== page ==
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School lockdown overboard

By Lenore Skenazy

Oh no -- there's a stranger walking into that school! Dozens of them in fact! We can't have THAT, can we?

Well, we always have. It's called voting. And yet, more and more schools are saying no to the age-old tradition of hosting elections in the school gym. It's a "risk" they say they cannot take.

Except that, as far as I can tell, it has never posed any risk at all -- and still doesn't.

Vrouwenkiesrecht / Votes for women

This article from the Press-Citizen details how Election Day has already changed in Iowa. Only 7% of voting is still done in public schools. "The pressure to move polling places out of schools intensified following the school shooting in Newtown, Conn.," writes the reporter, Emily Schettler. And yet -- what is the connection? One terrible thing happens in one place and suddenly all voters in all schools are regarded as potential terrorists?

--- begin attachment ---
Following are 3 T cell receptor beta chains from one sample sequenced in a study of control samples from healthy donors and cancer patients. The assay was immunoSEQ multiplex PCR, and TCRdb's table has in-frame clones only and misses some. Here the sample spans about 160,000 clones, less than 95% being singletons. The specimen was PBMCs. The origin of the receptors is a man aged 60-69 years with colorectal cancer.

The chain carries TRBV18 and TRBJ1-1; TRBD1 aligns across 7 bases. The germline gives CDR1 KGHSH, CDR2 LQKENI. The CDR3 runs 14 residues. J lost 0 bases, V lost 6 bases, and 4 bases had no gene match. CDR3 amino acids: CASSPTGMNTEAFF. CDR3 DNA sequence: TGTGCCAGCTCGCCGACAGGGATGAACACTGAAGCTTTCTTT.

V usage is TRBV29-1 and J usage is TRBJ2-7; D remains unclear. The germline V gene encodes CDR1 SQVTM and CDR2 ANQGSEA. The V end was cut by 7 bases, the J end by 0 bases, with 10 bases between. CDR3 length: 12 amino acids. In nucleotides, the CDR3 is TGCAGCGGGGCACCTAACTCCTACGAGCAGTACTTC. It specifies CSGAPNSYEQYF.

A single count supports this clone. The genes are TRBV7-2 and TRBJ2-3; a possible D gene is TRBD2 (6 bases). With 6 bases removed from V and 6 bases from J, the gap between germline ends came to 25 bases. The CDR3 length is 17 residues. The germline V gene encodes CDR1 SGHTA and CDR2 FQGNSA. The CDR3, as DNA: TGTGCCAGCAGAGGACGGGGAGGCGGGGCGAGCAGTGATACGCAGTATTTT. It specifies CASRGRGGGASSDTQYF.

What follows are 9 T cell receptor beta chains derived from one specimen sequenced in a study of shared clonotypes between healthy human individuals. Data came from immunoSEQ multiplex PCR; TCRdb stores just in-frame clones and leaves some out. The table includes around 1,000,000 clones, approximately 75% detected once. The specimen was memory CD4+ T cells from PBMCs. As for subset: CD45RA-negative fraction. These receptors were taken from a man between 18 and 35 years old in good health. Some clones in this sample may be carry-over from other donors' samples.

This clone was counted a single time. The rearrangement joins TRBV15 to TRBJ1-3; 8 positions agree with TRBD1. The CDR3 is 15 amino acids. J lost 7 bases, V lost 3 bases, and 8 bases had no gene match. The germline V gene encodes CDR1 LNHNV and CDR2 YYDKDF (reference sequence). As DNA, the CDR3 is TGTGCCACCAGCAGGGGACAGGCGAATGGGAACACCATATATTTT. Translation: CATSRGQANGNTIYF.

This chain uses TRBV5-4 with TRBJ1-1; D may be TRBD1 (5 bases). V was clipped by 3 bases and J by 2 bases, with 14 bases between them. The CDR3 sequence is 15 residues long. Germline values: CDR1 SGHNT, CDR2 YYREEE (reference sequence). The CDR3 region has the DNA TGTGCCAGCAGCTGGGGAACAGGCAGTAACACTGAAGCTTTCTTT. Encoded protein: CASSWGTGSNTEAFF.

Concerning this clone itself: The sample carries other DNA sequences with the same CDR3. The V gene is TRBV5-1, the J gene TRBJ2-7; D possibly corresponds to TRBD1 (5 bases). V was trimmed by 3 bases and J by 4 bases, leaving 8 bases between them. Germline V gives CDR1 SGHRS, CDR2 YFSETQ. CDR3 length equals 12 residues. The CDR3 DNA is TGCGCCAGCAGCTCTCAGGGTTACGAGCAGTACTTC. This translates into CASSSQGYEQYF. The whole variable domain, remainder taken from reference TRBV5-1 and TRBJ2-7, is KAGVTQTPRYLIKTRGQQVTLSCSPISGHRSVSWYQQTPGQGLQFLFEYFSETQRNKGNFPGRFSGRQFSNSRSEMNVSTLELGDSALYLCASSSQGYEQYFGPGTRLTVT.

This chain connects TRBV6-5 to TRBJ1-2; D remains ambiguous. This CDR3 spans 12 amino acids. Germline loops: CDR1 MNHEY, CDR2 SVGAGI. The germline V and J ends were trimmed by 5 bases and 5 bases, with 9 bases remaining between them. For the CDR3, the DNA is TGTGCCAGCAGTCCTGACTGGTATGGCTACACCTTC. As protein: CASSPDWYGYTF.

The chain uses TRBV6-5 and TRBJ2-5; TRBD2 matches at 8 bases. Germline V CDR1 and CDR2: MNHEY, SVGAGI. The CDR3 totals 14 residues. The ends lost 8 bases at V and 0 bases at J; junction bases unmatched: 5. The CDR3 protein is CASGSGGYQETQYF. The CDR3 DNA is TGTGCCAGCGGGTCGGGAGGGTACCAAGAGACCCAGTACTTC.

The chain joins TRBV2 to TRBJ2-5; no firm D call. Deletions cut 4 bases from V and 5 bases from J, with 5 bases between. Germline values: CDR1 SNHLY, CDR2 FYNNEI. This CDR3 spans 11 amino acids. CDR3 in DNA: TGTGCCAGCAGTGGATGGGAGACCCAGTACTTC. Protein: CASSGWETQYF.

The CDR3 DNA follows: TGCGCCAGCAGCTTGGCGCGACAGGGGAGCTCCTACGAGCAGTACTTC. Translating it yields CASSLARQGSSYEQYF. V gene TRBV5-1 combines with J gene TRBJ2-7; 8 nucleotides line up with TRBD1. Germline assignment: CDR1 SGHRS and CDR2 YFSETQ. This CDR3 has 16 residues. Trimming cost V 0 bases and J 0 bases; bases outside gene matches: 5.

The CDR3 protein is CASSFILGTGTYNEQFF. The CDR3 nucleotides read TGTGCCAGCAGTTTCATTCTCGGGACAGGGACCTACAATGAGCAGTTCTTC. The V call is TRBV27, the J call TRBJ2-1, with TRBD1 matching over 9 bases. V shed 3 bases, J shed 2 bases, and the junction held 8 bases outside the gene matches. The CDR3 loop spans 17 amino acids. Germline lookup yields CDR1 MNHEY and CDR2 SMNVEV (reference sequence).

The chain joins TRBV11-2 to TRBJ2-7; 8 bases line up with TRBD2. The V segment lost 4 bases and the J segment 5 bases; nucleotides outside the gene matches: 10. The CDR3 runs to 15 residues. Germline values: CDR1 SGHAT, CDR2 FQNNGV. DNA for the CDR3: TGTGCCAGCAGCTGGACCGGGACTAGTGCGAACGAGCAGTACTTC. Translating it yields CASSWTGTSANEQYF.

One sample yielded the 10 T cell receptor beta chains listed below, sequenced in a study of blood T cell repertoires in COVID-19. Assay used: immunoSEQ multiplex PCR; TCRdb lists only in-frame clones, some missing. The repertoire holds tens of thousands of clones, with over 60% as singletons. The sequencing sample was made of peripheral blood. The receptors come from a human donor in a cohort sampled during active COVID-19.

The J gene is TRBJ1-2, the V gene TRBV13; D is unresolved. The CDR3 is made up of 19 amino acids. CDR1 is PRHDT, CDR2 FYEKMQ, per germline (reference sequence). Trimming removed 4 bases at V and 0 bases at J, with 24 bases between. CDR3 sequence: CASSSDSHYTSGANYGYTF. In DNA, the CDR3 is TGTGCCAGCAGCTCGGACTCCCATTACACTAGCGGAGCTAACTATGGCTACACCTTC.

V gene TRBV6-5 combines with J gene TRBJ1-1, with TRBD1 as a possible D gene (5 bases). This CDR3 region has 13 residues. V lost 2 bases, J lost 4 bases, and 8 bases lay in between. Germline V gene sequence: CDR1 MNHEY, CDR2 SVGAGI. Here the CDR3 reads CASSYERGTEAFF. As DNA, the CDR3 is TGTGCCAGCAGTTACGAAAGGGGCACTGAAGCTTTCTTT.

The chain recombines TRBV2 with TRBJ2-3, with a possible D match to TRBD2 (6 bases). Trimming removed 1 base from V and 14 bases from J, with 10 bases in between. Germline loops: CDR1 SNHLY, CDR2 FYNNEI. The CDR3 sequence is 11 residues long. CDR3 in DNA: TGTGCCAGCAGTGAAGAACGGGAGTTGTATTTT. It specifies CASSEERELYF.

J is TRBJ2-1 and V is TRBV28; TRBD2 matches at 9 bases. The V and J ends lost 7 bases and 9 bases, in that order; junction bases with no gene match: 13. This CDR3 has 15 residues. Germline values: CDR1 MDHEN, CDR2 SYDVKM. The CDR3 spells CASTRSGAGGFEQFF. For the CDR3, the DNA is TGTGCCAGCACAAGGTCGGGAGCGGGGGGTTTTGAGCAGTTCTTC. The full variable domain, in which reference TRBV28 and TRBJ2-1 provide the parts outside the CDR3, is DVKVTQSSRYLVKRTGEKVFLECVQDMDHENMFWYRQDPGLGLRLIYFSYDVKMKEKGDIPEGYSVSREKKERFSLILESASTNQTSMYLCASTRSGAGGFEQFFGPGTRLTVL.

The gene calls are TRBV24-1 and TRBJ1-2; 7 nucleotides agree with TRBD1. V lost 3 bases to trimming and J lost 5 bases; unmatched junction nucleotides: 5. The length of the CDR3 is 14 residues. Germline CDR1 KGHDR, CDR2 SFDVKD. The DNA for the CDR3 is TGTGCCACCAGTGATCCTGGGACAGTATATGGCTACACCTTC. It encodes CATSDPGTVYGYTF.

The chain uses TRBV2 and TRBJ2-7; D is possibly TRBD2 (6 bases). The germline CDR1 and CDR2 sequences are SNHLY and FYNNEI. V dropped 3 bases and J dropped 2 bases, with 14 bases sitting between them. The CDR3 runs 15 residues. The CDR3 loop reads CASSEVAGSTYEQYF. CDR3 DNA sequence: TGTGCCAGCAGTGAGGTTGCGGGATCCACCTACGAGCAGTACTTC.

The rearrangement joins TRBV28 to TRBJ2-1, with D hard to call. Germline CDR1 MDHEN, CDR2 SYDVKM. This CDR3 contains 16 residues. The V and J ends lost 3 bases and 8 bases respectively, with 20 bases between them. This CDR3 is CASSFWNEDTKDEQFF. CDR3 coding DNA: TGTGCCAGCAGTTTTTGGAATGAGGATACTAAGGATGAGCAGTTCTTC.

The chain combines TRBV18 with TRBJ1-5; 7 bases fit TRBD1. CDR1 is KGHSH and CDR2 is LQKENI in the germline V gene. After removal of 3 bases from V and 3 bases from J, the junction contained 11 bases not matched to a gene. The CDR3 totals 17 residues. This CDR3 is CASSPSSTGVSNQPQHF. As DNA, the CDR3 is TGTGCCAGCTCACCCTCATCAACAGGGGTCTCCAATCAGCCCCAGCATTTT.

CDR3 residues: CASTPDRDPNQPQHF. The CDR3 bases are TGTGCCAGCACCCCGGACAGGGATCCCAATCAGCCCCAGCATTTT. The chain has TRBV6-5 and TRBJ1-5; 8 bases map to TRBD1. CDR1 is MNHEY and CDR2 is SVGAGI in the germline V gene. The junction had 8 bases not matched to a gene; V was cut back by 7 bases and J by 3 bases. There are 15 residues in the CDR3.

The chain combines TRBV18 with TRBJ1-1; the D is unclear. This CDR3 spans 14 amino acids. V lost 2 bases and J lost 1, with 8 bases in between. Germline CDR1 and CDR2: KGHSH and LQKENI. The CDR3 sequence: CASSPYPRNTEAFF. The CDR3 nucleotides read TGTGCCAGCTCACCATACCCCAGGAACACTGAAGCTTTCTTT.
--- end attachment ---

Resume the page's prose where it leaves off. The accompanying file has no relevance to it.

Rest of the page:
The article adds that although there haven't been any serious problems in Iowa during elections "officials pushing the moves say they want to avoid future issues."

Which, in case you hadn't noticed, is an argument you could use to outlaw absolutely anything. "While there haven't been any problems with kids tripping on shoelaces, we want to avoid future issues by requiring velcro." "So far, no children have violently collided during Square Dance instruction, but we want to..."